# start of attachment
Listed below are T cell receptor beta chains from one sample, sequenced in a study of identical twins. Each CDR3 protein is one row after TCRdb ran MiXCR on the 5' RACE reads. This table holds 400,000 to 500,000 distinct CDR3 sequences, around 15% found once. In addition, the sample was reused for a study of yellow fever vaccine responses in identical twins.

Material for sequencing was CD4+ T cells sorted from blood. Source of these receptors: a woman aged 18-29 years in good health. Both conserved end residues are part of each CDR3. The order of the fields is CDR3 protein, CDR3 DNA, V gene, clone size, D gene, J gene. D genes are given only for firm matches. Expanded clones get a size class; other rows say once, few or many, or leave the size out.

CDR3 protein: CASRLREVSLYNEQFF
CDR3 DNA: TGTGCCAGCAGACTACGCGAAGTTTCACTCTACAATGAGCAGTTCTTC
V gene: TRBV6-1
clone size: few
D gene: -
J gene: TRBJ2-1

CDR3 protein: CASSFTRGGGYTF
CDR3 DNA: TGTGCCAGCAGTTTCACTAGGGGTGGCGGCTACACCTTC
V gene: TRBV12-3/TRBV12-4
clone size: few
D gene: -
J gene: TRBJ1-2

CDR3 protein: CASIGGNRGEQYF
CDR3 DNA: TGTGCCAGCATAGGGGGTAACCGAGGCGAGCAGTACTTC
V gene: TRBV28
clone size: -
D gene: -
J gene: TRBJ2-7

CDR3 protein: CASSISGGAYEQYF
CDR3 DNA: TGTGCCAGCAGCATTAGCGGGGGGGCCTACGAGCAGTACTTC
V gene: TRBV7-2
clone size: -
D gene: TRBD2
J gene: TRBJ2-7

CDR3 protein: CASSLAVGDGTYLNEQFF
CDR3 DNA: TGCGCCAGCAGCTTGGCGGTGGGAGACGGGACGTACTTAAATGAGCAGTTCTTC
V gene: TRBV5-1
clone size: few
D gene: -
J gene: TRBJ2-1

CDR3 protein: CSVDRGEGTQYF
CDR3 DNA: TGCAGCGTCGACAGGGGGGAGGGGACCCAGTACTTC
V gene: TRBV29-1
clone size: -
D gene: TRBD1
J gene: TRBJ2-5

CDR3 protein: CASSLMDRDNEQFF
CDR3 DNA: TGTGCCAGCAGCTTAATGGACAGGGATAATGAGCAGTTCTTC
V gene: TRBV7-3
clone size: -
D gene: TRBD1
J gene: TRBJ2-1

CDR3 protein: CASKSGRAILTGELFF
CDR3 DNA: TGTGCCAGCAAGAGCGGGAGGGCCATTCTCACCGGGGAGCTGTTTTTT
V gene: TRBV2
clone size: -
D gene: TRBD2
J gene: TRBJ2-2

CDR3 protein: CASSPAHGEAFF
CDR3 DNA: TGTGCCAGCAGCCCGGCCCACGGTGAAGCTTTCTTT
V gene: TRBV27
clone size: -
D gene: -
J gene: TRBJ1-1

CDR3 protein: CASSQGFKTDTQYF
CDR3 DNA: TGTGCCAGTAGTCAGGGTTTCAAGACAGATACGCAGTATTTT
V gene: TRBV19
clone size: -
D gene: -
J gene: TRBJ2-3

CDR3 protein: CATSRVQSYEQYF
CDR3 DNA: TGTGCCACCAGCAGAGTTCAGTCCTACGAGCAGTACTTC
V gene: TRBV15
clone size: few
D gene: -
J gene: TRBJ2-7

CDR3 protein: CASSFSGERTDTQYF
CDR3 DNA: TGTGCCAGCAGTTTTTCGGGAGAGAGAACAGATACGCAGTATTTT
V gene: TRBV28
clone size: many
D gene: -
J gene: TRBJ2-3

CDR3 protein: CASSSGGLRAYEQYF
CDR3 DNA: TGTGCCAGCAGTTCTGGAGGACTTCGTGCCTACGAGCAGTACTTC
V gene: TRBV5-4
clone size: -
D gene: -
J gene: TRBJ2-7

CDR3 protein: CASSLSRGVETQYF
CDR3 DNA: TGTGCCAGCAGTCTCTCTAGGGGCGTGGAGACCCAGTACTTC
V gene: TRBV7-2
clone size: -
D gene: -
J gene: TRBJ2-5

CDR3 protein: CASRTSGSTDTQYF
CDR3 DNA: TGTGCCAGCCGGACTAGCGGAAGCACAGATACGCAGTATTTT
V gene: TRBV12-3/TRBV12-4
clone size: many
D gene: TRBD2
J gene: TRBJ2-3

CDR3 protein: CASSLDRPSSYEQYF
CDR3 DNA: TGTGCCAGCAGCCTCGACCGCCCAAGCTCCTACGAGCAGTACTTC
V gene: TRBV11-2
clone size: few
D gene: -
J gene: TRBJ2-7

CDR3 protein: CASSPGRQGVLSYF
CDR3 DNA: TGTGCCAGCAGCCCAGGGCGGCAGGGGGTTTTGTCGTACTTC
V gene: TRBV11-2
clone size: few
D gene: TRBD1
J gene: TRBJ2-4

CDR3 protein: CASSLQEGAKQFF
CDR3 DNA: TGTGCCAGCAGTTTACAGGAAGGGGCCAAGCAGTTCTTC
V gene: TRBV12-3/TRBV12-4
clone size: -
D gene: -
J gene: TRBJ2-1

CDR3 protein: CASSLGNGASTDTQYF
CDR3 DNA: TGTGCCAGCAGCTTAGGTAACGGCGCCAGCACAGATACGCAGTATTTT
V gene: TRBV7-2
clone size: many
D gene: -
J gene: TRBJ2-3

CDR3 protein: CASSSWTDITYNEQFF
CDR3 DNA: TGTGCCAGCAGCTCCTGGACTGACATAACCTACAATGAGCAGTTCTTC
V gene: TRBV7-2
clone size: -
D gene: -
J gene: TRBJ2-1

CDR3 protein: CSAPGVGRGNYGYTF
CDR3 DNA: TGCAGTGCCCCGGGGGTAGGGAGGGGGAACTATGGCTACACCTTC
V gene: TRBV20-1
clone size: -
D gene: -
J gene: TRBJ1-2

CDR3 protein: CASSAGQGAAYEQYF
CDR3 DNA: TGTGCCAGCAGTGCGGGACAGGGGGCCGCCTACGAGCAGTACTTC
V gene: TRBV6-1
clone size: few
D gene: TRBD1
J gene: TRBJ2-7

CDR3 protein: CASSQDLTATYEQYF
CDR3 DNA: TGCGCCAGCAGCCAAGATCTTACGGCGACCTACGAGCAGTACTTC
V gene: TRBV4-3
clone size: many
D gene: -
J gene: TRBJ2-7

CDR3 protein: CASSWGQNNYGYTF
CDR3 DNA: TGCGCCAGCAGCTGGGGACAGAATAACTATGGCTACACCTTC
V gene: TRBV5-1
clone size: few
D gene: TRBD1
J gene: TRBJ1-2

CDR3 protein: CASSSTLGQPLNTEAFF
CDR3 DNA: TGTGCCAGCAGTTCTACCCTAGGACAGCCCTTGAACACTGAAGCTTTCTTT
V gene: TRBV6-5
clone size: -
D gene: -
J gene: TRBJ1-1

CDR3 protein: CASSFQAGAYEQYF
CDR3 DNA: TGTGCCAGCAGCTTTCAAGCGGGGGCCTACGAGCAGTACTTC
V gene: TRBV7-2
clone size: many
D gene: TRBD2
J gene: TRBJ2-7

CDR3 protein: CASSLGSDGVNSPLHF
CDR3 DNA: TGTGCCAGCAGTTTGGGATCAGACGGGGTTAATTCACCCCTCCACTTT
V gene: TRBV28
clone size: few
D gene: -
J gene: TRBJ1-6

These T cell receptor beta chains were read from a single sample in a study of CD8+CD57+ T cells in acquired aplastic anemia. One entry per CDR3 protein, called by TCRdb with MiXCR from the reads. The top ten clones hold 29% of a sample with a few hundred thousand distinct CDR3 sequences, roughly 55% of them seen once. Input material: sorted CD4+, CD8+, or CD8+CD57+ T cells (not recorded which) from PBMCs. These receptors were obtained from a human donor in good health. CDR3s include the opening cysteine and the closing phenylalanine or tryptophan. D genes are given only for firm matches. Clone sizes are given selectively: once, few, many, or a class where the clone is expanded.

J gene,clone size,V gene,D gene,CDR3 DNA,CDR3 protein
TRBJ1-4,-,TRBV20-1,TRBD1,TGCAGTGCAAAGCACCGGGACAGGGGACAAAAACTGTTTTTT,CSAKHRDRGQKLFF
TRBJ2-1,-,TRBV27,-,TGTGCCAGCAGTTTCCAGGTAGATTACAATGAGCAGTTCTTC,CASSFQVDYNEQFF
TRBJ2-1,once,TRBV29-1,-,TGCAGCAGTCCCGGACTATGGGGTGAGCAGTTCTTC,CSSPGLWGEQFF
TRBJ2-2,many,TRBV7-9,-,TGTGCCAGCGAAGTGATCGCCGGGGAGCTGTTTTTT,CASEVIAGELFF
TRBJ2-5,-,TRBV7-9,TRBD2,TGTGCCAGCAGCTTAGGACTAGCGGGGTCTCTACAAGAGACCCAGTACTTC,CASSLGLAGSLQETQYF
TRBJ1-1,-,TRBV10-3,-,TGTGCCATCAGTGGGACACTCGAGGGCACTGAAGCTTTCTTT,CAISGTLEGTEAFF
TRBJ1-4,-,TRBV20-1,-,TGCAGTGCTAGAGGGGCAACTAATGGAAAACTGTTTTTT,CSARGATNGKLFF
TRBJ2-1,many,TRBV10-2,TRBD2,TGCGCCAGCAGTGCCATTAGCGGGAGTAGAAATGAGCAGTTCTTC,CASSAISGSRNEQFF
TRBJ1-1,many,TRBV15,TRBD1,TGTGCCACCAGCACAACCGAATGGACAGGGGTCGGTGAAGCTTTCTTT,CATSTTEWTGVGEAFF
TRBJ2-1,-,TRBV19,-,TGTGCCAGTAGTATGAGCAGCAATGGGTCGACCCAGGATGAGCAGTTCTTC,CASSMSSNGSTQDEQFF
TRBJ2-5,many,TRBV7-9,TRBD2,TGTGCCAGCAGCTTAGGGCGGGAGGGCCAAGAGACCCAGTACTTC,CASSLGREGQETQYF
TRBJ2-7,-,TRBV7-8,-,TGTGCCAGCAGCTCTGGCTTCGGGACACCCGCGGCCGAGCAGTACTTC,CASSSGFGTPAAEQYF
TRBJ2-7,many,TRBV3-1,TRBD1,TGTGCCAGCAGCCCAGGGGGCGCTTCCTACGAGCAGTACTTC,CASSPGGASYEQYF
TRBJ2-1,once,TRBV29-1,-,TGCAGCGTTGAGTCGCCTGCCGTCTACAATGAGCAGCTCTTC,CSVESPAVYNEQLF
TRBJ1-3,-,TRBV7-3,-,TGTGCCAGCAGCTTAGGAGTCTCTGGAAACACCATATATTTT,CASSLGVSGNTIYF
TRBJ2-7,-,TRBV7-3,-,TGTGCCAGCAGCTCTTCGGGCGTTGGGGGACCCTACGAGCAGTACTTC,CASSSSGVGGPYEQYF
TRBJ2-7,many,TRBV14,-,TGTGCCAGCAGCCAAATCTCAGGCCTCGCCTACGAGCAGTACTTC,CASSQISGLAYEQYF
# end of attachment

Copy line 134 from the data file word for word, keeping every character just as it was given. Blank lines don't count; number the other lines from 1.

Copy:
J gene: TRBJ2-7